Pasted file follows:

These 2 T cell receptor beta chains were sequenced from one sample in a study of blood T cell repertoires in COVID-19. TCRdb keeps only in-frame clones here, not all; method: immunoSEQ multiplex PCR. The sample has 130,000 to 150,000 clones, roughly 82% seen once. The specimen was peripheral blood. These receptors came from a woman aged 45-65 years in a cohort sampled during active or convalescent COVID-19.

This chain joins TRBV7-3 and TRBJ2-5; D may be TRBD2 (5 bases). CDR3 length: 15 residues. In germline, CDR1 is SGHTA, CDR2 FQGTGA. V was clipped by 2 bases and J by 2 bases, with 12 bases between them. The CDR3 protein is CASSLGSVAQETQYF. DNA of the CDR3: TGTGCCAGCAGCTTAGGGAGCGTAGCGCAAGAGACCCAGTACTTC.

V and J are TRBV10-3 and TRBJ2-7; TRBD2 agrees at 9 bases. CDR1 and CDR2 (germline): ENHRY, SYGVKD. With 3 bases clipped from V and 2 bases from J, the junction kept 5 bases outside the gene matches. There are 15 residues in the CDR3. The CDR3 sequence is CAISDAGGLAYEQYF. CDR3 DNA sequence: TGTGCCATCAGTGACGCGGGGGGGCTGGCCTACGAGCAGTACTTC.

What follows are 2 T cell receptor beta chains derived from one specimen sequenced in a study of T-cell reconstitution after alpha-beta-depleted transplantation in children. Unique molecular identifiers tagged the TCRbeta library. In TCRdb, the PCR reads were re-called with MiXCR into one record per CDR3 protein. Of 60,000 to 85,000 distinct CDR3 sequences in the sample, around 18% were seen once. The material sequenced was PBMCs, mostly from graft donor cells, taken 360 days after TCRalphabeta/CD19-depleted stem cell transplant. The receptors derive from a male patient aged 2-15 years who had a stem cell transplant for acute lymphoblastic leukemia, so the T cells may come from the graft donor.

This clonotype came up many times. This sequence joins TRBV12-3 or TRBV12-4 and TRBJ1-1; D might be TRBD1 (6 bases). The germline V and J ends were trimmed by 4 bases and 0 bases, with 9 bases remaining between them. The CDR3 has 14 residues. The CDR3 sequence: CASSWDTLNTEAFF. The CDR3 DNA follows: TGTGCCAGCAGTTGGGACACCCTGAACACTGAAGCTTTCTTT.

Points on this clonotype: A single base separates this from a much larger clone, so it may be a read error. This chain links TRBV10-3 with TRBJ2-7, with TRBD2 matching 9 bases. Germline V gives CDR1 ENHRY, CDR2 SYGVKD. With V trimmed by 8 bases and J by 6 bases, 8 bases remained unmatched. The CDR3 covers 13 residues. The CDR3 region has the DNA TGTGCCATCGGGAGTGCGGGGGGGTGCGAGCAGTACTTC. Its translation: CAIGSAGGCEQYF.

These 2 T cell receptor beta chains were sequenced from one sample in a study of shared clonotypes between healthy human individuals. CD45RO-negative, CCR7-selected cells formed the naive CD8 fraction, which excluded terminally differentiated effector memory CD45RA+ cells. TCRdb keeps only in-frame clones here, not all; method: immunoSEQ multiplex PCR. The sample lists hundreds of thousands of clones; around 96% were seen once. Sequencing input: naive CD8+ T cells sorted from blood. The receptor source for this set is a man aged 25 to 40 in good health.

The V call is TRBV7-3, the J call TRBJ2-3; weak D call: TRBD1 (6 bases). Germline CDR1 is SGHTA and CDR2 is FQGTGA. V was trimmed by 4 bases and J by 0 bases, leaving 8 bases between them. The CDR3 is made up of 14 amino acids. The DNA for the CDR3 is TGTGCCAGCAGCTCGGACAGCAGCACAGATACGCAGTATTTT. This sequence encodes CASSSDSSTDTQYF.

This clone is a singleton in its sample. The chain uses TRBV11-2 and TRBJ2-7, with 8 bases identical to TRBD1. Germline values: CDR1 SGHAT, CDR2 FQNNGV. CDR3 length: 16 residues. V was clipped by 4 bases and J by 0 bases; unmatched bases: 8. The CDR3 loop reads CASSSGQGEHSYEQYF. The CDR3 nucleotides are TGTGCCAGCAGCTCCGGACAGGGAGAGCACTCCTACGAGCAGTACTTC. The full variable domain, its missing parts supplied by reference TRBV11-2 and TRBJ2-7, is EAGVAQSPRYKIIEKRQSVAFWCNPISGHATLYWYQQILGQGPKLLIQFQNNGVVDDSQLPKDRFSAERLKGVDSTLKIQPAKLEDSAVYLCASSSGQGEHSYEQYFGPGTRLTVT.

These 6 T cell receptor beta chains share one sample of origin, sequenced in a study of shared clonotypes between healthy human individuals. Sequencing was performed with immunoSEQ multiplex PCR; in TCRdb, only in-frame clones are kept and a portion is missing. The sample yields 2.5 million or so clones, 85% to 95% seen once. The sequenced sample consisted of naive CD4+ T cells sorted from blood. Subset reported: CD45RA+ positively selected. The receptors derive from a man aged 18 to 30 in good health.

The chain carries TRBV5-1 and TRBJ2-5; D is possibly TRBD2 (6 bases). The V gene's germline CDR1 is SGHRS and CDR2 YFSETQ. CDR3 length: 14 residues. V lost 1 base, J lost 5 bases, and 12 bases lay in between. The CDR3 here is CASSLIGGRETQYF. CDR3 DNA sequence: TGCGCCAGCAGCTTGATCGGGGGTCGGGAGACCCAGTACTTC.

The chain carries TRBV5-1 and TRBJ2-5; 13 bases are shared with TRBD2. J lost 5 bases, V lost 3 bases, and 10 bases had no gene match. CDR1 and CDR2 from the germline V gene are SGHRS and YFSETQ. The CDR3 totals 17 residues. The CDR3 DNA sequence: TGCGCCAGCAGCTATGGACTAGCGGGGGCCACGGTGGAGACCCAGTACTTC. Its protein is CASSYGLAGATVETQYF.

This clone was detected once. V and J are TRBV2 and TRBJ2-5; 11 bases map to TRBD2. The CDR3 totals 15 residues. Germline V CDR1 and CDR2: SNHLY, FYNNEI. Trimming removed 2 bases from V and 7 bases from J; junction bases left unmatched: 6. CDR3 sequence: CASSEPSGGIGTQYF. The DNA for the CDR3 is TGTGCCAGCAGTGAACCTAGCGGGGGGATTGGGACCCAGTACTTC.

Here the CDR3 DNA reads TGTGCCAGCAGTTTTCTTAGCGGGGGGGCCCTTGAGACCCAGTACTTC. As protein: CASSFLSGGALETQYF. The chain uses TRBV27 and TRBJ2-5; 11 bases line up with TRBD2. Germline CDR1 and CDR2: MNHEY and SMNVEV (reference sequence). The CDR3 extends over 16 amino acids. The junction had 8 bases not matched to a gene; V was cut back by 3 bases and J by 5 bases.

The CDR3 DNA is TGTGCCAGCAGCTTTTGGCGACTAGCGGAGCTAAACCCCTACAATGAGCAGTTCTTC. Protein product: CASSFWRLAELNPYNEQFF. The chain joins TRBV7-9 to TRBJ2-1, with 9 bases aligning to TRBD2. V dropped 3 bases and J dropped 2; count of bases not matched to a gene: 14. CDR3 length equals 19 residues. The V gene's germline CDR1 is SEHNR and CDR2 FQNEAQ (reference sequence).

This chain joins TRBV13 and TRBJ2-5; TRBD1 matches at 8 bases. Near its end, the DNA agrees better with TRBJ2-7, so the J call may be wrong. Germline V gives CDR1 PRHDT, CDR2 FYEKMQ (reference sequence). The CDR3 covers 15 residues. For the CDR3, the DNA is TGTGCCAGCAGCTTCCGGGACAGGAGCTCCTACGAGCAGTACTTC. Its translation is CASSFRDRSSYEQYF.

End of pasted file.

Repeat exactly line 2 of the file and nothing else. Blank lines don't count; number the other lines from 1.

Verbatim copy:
This chain joins TRBV7-3 and TRBJ2-5; D may be TRBD2 (5 bases). CDR3 length: 15 residues. In germline, CDR1 is SGHTA, CDR2 FQGTGA. V was clipped by 2 bases and J by 2 bases, with 12 bases between them. The CDR3 protein is CASSLGSVAQETQYF. DNA of the CDR3: TGTGCCAGCAGCTTAGGGAGCGTAGCGCAAGAGACCCAGTACTTC.